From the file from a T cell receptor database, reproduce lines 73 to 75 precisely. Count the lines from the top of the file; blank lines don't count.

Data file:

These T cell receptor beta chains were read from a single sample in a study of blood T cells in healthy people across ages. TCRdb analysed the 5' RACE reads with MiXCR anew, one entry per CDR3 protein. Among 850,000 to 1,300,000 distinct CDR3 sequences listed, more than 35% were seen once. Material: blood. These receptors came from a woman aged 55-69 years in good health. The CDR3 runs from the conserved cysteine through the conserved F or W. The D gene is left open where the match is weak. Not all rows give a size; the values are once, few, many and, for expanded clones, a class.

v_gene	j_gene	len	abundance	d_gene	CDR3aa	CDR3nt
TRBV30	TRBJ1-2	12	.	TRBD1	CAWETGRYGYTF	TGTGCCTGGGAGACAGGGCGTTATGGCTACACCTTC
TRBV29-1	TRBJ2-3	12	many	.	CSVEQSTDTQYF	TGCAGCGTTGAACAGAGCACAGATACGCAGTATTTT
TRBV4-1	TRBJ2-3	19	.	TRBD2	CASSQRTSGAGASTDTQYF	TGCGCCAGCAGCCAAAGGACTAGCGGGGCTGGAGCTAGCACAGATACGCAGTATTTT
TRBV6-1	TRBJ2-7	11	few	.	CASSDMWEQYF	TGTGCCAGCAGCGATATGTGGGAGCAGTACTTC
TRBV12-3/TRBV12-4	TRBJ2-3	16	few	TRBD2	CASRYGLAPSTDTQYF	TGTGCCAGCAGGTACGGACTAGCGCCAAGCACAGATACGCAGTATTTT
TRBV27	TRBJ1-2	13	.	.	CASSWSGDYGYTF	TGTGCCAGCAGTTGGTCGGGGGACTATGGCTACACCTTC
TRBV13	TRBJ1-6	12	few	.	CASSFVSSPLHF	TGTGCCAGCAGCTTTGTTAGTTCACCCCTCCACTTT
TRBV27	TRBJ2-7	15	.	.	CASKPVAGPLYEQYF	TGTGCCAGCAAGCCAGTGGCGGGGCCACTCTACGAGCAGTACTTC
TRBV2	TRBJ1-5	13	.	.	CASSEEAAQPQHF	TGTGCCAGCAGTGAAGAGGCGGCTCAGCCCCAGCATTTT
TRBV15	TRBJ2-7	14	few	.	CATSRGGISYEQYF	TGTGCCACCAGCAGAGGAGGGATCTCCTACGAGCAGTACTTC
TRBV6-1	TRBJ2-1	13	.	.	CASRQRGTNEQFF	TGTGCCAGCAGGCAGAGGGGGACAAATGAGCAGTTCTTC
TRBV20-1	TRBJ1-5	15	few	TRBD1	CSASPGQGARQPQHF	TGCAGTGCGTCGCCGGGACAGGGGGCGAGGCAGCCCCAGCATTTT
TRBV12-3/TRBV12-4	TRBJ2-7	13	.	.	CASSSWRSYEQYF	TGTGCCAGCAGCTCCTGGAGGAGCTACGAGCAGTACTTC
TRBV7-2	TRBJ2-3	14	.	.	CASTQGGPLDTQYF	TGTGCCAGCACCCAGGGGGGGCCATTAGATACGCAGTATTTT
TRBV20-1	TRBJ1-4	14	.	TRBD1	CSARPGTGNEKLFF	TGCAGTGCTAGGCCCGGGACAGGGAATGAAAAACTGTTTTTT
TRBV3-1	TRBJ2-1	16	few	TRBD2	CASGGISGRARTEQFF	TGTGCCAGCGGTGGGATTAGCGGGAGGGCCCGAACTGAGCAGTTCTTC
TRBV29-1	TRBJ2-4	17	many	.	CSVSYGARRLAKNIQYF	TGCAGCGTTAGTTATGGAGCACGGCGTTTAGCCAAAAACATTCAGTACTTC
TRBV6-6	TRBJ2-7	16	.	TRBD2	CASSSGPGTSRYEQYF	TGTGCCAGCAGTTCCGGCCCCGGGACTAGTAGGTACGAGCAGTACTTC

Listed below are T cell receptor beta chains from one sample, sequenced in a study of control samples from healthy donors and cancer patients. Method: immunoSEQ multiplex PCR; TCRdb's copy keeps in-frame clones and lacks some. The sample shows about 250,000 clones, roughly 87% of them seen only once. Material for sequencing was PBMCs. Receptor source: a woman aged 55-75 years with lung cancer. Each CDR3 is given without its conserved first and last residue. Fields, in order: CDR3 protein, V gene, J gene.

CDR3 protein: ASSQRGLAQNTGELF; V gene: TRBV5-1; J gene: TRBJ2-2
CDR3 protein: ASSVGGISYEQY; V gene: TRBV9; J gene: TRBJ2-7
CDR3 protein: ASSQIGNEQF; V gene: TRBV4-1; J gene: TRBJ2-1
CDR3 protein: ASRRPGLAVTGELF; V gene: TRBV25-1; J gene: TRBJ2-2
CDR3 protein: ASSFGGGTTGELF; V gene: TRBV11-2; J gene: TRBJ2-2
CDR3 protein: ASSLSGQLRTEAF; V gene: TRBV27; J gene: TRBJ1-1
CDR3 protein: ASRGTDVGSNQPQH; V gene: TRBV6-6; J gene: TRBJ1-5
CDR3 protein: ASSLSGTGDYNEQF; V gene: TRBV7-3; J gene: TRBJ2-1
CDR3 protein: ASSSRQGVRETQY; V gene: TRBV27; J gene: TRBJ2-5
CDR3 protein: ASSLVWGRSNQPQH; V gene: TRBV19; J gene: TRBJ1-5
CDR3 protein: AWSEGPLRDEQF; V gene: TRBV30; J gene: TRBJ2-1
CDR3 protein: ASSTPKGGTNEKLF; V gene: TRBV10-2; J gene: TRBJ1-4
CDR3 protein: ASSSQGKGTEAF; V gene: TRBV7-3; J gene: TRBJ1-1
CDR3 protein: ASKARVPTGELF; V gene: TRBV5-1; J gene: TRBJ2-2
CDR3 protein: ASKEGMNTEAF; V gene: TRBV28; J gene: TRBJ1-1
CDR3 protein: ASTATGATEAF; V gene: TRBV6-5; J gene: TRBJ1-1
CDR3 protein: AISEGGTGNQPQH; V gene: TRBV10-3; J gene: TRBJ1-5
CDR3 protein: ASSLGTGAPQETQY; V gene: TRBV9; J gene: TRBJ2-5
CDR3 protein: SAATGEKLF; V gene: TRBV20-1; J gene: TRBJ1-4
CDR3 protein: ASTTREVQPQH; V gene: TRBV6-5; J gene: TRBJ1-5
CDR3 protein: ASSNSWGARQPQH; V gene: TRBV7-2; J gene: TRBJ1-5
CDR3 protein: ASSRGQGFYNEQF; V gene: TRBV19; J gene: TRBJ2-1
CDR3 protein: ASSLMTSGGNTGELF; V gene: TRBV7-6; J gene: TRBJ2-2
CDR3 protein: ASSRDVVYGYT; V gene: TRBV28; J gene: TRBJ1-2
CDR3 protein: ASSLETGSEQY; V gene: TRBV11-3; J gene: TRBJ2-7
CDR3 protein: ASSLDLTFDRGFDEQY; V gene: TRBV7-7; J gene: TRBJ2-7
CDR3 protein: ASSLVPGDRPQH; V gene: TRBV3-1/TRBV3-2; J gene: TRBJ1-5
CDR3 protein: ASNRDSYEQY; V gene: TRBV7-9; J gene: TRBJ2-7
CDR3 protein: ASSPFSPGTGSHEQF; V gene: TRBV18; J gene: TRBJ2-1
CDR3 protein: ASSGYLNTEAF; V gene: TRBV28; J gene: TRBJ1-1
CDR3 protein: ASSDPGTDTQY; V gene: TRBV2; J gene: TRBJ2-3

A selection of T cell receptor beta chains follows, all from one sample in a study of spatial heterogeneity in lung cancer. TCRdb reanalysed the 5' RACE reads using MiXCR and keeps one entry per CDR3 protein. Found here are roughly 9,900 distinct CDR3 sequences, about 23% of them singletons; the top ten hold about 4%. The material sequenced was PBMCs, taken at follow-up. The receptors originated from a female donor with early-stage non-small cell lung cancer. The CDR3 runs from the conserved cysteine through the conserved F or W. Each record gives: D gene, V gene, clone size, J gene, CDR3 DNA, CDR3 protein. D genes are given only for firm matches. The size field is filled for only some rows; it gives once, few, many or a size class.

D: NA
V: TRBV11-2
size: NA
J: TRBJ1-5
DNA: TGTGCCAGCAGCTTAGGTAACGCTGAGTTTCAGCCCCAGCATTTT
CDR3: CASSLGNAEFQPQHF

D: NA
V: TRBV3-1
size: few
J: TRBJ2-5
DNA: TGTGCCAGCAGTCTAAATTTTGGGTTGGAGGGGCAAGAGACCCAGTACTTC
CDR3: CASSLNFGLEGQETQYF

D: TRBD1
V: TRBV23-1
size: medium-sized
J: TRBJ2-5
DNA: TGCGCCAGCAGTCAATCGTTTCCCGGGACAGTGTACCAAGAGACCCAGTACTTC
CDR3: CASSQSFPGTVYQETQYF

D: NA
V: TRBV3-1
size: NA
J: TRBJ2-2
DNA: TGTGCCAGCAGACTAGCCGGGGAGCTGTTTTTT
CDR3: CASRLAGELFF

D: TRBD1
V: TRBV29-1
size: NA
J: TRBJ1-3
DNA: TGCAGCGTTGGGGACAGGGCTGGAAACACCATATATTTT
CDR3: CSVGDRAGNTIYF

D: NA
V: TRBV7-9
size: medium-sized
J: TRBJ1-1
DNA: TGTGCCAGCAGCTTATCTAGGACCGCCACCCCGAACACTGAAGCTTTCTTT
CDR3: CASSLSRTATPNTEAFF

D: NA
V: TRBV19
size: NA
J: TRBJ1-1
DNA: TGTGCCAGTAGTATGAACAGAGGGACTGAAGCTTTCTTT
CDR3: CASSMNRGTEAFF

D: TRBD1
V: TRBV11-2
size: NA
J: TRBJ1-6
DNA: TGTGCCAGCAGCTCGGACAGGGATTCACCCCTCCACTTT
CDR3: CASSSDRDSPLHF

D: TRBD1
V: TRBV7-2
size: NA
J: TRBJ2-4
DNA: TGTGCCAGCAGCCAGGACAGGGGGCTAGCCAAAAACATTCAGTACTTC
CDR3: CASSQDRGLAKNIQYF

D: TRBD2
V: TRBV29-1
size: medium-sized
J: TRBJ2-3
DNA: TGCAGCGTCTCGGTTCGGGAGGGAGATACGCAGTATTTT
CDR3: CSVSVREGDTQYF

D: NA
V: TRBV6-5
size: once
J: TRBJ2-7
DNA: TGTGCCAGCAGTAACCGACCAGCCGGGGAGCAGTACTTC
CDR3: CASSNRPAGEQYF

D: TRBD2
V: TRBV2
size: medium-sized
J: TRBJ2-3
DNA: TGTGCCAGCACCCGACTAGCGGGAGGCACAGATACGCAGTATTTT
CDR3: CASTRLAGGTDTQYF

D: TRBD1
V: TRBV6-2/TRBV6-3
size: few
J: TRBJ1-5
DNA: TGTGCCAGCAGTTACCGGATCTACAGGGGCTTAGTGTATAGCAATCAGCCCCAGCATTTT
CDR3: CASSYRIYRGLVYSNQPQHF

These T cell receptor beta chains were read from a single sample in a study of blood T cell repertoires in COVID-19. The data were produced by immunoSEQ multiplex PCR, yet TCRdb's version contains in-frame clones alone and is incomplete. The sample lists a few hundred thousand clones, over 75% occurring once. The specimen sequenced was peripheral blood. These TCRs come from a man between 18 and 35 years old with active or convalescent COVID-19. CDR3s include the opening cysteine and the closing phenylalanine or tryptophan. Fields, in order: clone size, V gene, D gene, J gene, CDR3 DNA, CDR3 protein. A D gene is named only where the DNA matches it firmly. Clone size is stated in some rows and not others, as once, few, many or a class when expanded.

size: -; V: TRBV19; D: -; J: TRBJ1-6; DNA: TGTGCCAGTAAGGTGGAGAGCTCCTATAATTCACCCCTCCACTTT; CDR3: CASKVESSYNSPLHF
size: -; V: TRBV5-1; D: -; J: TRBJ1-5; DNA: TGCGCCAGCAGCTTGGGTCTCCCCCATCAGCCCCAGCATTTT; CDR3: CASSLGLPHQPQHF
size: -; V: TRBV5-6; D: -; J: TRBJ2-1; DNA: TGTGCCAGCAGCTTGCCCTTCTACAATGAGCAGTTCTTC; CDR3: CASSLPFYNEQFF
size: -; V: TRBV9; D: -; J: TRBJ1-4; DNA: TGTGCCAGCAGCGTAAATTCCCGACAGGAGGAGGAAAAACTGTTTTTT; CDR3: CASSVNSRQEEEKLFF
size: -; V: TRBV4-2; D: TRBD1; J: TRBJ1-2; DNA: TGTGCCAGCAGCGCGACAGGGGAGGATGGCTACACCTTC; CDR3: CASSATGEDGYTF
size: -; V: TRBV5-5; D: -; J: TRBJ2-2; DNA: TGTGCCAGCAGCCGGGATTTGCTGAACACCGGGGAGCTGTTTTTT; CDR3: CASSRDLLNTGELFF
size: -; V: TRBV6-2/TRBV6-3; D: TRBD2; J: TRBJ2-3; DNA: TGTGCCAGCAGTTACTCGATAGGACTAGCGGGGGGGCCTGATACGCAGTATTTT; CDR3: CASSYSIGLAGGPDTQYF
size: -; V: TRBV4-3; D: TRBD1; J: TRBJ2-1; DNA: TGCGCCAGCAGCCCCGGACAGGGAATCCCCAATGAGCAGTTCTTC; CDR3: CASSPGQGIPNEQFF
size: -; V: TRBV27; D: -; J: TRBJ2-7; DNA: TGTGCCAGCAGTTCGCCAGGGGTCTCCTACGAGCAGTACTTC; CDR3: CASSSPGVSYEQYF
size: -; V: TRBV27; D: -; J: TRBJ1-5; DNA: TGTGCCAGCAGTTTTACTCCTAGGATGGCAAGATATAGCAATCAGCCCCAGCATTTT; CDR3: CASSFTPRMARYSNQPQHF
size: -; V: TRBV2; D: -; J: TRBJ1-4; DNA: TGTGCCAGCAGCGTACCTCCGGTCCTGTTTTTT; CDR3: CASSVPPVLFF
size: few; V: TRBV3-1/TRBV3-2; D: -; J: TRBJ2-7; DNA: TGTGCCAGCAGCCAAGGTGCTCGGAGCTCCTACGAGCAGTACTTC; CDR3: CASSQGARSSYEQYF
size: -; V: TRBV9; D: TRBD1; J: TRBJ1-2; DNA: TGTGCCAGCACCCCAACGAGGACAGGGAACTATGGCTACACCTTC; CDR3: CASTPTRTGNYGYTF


V: TRBV3-1
size: NA
J: TRBJ2-2